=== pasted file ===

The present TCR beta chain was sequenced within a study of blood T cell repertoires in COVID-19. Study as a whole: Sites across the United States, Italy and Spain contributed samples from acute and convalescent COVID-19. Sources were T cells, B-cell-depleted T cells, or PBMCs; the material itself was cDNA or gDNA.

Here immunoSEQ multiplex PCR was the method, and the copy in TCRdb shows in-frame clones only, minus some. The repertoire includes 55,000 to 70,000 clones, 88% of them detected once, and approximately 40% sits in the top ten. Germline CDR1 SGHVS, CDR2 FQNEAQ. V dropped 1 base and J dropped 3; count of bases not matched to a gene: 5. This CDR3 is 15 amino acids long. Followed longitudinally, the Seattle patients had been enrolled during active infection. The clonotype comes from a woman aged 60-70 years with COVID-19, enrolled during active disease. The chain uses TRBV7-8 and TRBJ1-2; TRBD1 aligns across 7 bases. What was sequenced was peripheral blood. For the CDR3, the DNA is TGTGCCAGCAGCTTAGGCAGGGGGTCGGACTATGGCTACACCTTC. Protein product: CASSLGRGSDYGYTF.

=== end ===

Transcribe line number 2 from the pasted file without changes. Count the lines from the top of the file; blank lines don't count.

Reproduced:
Here immunoSEQ multiplex PCR was the method, and the copy in TCRdb shows in-frame clones only, minus some. The repertoire includes 55,000 to 70,000 clones, 88% of them detected once, and approximately 40% sits in the top ten. Germline CDR1 SGHVS, CDR2 FQNEAQ. V dropped 1 base and J dropped 3; count of bases not matched to a gene: 5. This CDR3 is 15 amino acids long. Followed longitudinally, the Seattle patients had been enrolled during active infection. The clonotype comes from a woman aged 60-70 years with COVID-19, enrolled during active disease. The chain uses TRBV7-8 and TRBJ1-2; TRBD1 aligns across 7 bases. What was sequenced was peripheral blood. For the CDR3, the DNA is TGTGCCAGCAGCTTAGGCAGGGGGTCGGACTATGGCTACACCTTC. Protein product: CASSLGRGSDYGYTF.